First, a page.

Londenberg : Ease of use is vital, as with any tool intended for wide use. Currently many find the software very difficult to begin using. Improvements in the interface, the documentation, and available training would be a huge benefit. We found all of these lacking during our office's implementation. Additionally, as more manufacturers begin releasing their data in BIM format, the hurdle for engineers will lower.

Settlemyre : A key component is a stronger relationship between BIM and analysis tools that will allow information to flow both ways versus one. For example, performance analysis software provider IES has partnerships with both Google SketchUp and Autodesk Revit that provide the ability to undertake early stage performance analysis on the architect's model and then bring the model forward into a more detailed analysis environment without having to redraw it. From there, the engineer can run with the model and undertake analysis that is more detailed. The effect realization of this process will change the marketplace in and of itself, but another step is more important. The IES link within Revit MEP is only the beginning in terms of potential in this arena. Through this relationship, the user can run the building loads analysis within the BIM environment and have the results populate the BIM database, which in this case means the peak heating and cooling loads become a part of the room information after the analysis is complete. Therefore, a project team could stay within an integrated platform to investigate both the architecture and engineering simultaneously.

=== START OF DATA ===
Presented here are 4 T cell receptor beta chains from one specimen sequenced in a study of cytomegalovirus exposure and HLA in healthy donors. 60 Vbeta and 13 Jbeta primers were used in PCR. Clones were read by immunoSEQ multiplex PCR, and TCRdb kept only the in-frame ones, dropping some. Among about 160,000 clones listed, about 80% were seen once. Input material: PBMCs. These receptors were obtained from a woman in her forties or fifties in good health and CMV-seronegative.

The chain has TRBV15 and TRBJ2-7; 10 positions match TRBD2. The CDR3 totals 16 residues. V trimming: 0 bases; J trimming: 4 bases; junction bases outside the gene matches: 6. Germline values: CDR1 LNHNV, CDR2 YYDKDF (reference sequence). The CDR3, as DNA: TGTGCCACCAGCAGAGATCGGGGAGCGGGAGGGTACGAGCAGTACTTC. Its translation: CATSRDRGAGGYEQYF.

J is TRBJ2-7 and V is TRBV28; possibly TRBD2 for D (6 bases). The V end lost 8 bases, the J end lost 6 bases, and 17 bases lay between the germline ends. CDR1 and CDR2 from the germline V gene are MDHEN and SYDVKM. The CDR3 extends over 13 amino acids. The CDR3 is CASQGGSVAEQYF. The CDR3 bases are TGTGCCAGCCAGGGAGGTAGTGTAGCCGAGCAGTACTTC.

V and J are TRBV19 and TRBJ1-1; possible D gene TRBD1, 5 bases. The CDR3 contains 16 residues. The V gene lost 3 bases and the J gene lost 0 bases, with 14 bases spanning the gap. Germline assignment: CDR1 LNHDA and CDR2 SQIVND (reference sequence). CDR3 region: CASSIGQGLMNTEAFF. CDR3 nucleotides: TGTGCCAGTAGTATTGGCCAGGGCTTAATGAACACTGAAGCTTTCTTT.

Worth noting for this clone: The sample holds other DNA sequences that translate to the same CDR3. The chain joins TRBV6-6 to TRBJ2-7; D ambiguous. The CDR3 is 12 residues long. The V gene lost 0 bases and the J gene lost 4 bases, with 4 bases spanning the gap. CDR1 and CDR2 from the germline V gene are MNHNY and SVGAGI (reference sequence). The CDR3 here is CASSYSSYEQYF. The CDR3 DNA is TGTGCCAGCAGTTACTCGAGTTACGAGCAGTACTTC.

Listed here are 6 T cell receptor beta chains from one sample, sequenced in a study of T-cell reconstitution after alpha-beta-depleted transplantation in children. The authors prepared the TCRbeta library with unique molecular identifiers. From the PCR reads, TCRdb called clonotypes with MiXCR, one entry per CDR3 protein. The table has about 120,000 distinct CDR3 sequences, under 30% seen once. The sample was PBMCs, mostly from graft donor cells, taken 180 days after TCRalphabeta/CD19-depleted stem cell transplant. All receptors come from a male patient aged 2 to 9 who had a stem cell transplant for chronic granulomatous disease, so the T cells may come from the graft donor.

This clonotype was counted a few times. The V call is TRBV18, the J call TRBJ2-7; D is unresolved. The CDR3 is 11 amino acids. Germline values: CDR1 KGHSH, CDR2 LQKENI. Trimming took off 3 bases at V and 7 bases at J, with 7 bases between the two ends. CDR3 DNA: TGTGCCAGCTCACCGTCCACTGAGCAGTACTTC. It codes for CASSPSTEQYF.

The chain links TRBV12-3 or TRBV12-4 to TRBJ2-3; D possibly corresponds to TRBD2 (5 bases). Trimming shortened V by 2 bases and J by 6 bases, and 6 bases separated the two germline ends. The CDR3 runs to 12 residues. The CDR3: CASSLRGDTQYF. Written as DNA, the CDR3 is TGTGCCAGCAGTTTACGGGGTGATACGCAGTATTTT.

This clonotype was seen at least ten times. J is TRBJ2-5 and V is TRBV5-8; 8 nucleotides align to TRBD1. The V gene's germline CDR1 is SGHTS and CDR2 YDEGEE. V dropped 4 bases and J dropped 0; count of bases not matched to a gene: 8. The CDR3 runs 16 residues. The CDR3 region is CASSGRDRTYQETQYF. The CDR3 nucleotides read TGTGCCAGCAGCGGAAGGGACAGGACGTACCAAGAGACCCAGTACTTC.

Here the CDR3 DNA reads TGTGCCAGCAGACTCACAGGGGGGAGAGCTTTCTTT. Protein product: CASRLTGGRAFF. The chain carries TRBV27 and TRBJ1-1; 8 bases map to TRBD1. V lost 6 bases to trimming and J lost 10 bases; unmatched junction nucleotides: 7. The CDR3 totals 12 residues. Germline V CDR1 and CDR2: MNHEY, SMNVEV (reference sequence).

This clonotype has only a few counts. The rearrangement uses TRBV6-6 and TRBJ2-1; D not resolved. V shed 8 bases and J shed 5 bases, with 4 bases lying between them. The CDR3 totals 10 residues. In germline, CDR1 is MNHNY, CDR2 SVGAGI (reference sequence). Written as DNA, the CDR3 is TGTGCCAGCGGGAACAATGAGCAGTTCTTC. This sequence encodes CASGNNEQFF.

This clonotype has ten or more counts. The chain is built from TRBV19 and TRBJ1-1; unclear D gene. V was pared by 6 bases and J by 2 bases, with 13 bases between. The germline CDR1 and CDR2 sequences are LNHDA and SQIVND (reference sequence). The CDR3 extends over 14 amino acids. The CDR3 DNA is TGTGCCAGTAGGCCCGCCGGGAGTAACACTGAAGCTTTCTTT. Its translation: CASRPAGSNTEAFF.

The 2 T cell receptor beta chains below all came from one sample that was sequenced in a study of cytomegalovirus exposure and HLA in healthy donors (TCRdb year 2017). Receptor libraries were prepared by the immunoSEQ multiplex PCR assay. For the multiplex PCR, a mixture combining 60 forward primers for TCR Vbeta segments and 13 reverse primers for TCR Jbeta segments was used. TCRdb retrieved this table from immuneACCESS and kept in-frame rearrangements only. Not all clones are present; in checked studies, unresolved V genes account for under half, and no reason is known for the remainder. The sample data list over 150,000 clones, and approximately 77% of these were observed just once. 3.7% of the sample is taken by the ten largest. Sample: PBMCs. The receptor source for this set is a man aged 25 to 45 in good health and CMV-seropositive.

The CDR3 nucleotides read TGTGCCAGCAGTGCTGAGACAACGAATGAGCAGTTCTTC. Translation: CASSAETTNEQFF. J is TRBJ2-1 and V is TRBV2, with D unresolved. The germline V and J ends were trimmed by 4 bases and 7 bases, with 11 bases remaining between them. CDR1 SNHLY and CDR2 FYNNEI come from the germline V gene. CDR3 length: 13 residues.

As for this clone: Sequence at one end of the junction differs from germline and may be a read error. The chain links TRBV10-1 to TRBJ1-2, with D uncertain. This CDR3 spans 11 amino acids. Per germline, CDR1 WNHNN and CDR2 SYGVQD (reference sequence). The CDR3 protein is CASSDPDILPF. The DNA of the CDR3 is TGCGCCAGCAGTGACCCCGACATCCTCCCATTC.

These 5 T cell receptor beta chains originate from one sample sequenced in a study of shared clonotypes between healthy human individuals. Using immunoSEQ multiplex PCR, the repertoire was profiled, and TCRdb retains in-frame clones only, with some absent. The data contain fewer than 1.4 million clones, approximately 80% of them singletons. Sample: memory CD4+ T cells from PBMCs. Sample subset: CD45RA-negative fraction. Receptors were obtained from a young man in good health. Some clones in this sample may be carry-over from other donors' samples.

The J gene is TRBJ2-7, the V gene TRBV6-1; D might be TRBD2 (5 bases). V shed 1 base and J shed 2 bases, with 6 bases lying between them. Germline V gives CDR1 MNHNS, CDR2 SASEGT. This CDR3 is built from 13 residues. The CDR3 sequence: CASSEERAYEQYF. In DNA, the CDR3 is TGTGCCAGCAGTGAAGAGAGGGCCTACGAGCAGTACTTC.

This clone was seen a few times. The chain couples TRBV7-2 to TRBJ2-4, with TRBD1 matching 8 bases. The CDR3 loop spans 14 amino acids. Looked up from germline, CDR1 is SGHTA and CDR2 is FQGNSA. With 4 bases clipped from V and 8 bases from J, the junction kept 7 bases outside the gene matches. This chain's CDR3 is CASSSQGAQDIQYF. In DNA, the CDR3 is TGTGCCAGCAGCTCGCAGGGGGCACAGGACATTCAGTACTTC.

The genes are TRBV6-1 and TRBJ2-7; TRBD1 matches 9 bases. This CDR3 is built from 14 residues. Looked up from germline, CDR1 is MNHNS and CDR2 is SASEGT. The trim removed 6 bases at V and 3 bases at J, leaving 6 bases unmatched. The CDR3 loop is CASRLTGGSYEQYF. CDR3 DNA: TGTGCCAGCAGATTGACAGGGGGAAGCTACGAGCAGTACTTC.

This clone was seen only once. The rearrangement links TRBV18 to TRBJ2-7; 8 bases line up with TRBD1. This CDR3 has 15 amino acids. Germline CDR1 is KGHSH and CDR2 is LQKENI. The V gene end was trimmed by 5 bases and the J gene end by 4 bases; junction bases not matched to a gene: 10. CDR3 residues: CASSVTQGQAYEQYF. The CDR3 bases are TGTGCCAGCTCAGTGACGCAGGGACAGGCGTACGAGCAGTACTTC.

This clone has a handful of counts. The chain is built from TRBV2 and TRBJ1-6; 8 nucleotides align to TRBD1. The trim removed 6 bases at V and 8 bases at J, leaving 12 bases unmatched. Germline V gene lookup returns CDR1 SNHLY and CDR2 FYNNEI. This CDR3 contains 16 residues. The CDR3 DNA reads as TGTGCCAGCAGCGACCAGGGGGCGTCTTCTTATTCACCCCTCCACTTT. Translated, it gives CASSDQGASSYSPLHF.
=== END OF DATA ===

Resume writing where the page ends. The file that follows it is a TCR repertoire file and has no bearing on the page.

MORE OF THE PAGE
Middlebrooks : BIM as a collaborative and analytical tool is continuing to expand. The ability to simulate and analyze a building model provides a platform for extended understanding of building performance, code compliance checking, sustainable design innovation, and virtual user experiences. We are continuing to innovate around Revit MEP, add analysis capabilities, and make it even easier for MEP engineers to support Integrated Project Delivery (IPD) and enable closer collaboration with their design and construction partners.